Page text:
Fish fins and human fingers are formed by similar mechanisms.

A team of researchers from the Superior Council for Scientific Research (CSIC) reveals that the mechanisms that use cells The fins of fish and the fingers of mammals to split are very similar, although these structures are very different. The results, obtained through experimentation on animal models such as medaka fish and mice, are published in the magazine. PNAS.

The mechanisms that fish fin cells and mammalian finger cells use to divide are very similar, despite being very different structures.

“A central and fascinating problem in evolutionary biology is trying to understand how a certain lineage of fish managed to conquer the terrestrial environment more than 350 million years ago”, he explains. Javier López-Ríos, CSIC Researcher at the Andalusian Center for Developmental Biology (CABD) “These first tetrapods (from the Greek tetra ‘four’ and podo ‘feet’) constitute the ancestors of all amphibians, reptiles, birds and mammals today, including humans”, adds the expert.

Among other changes, these animals developed lungs that allowed them to extract oxygen from the air and their fins, adapted for swimming, were transformed into robust legs that allowed them to walk in the terrestrial environment. “This limb structure (arm, forearm, wrist and fingers) is the same one we can see in the human skeleton. But where do these bones come from, which are not present in fish? ”, asks López-Ríos.

Number of fingers and the Gli3 gene

“Specifically, the number of fingers produced is under the control of the Shh-Gli3 pathway. If your activity decreases, less than five fingers are formed and if the path is more active, more are formed. In fact, the Gli3 gene is responsible for restricting the number of fingers to five, and mutations in humans or mice that inactivate this gene give rise to hands and feet with 6 to 9 fingers, which is known as polydactyly”, he says. the investigator.

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The study, whose first signatories are Joaquin Letelier and Silvia Naranjo, was the result of a collaboration between groups led by José Luis Gómez-Skarmeta (died in 2020), Juan Ramón Martínez-Morales and Javier López-Ríos, CABD researchers, CSIC joint institute, Pablo de Olavide University (UPO) and the Andalusia Council. In addition, it had the collaboration of the main university, in Santiago (Chile) and the prestigious paleontologist Neil Shubin, gives University of Chicago (USA).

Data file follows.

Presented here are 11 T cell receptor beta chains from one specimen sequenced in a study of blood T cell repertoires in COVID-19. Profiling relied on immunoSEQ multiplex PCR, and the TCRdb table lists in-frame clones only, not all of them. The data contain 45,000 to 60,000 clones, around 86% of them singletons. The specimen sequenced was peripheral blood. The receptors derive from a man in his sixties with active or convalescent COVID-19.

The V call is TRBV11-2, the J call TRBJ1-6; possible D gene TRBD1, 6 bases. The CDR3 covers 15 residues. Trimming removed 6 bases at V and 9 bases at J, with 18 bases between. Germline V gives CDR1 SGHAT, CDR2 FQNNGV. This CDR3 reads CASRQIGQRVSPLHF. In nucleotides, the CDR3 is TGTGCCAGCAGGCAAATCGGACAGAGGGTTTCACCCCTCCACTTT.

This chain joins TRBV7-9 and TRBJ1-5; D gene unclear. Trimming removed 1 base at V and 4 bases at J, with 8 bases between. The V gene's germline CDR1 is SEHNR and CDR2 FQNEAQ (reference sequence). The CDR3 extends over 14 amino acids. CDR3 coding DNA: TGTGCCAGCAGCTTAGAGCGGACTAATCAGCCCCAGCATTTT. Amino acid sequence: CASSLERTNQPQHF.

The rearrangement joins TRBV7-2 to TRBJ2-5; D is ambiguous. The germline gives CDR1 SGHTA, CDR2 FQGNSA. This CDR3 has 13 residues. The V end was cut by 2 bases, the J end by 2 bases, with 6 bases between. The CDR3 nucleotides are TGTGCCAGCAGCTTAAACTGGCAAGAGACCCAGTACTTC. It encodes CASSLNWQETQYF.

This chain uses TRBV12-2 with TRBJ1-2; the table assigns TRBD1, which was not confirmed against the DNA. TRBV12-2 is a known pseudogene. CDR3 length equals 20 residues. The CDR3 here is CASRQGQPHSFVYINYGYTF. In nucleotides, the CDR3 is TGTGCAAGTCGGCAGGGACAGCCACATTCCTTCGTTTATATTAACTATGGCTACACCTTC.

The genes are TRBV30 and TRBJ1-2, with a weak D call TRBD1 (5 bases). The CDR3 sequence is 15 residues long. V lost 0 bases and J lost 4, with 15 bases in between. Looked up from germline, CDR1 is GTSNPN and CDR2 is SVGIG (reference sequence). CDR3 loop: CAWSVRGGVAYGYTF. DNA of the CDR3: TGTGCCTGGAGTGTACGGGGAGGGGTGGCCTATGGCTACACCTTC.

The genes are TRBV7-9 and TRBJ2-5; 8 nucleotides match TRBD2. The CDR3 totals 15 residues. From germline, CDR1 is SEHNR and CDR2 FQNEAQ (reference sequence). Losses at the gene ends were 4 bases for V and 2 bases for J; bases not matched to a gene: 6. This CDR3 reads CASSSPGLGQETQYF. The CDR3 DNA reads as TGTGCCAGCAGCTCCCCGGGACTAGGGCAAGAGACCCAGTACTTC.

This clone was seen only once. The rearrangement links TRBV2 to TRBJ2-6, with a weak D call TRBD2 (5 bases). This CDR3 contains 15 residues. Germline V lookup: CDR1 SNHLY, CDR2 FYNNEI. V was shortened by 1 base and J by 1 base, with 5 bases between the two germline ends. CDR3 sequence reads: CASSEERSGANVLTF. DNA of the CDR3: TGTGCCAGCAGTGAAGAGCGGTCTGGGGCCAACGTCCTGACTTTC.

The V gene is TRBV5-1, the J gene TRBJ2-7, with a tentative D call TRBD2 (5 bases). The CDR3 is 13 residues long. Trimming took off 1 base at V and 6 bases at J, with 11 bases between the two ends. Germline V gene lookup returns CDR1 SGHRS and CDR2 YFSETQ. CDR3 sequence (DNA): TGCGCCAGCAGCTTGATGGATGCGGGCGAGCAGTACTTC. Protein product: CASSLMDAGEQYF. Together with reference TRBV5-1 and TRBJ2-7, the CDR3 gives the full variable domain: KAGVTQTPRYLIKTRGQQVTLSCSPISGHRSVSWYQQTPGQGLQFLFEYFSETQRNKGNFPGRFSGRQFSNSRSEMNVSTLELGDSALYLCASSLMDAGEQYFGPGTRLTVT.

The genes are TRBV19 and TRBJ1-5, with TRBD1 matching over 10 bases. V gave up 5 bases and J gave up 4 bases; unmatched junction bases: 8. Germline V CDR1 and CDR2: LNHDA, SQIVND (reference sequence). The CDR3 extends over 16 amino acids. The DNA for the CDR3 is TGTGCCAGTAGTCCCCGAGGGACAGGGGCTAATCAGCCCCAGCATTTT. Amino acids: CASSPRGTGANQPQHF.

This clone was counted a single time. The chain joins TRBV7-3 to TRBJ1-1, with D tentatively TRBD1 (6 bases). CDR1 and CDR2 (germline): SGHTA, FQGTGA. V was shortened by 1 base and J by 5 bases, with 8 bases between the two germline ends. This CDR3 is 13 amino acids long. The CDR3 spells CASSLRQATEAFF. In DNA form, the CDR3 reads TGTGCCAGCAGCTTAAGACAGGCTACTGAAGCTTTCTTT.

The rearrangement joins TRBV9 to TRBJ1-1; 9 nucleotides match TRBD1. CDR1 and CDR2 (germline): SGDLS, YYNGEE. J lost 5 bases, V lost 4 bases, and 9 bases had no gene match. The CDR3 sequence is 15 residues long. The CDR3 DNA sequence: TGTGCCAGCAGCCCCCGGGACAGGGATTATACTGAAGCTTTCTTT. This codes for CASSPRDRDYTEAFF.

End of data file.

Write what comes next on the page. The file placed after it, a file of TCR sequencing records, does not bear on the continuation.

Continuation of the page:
These scientists asked themselves: what happens if we turn off the Gli3 gene in fish, which don’t have fingers?

To answer this question, López-Ríos explains: “We use technology CRISPR / Cas9 to eliminate the function of the Gli3 gene in the medaka fish, a fish of Japanese origin and evolutionarily separated from tetrapods by more than 400 million years of evolution. Surprisingly, fish without Gli3 activity develop much larger fins with much more bone, reminiscent of the polydactyly that occurs in mice and humans when Gli3 is not functioning properly. “

The number of fingers produced is under the control of the Shh-Gli3 pathway. If your activity decreases, fewer than five fingers are formed and if the path is more active, more are formed.

Javier López-Ríos

Similar but not identical mechanisms

“Using molecular and genetic methods, we were able to conclude that fish fins and our fingers are formed by similar but not identical mechanisms, and that new genes have been incorporated into these regulatory networks that control limb development to give rise to the skeleton of our arms and legs as we know them today”, highlights the specialist.

These studies reveal that the primary function of the Shh-Gli3 pathway was control fin size, and that this function was maintained in fish fins and tetrapod fingers, which indicates that, contrary to popular belief, there is a very deep ancestral relationship between these structures.

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